Covid-19 – Impact of a small number of large bubbles on University return

Alan Dix

Computational Foundry, Swansea University, Wales

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This paper uses a variety of analytic and computational models to assess the impact of university student social/study bubbles. Bubbles are being considered as a means to reduce the potential impact of Covid-19 spread within Universities, which may otherwise indirectly cause millions of additional cases in the wider population. The different models agree in broad terms that any breaking of small bubbles into larger units such as a year group or small student halls, will lead to substantial impact on the larger community. This emphasises the need for students to be well-informed and for effective campus test, track and trace.

Headlines

  • without strong controls, the return to universities would cause a minimum of 50,000 deaths
  • the impact will be felt principally in local communities rather than the students themselves
  • student social/study bubbles have been suggested as a way to reduce this impact
  • to be effective bubbles have to be small (approx a dozen) and very strictly maintained
  • as a rule of thumb a bubble size of 10 will increase overall population R by 10-20%
  • if bubbles 'leak' into wider groups of 50-100 this leads to larger scale outbreaks

Actionable points

  • it is critical that students understand how important it is to minimise transmission
  • outbreaks are probably inevitable increasing the importance of internal track-and-trace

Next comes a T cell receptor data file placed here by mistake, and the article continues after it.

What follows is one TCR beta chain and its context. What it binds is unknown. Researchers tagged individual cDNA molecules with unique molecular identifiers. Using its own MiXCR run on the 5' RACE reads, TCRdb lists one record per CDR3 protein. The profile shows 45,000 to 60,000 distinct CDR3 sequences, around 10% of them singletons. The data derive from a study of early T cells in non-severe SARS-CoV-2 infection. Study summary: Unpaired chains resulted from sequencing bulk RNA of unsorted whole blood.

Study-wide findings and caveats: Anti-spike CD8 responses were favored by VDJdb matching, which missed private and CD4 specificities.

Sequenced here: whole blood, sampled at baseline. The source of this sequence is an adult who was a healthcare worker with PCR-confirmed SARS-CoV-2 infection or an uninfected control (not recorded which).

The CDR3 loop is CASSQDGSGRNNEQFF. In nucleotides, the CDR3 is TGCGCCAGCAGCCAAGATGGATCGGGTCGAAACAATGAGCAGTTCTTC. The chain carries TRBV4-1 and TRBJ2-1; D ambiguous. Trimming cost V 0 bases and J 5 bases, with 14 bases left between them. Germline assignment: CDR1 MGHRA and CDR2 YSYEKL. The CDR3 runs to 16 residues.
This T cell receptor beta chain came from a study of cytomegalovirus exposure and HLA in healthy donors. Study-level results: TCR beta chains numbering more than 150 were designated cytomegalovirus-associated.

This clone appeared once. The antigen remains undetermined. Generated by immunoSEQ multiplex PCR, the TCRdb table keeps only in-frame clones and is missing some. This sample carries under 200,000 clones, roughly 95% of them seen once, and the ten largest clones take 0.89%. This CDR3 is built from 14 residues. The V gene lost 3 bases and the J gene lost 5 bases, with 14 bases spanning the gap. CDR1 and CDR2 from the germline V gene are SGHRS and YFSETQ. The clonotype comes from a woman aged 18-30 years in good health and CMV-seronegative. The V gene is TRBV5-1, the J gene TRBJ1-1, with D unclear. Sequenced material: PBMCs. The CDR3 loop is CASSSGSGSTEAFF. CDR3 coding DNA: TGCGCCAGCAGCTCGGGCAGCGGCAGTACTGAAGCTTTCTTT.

• minimising student–non-student transmission is also critical to protect communities

Summary

Universities in the UK will welcome around two million students back to campuses across the four nations.  The current UK central government Covid-19 strategy is to reduce the rate of transmission, but not eradication.  Given this policy, large gatherings, especially over protracted periods, have the potential to create large, hard to control spikes.  Universities fall into this category and without mitigating measures the autumn return could cause thousands of death and/or local or national lockdowns.

One potential measures is to encourage students to form social/study bubbles.  This paper uses a variety of analytic and computational models to assess the impact of these bubbles themselves.  The models agree in broad terms that any breaking of small (ten or so) bubbles into larger units such as a year group or small student accommodation (60-200 students), will lead to substantial impact on the larger community.  This emphasises the need for students to be well-informed and for effective campus test, track and trace.

 

 


 

 Change in overall mortality with different bubble size
(R_pop = 1.0 and p = 2%)

 

 

 

 

 

 

 


http://alandix.com/academic/papers/Covid-bubbles-July-2020/

Alan Dix 12/7/2020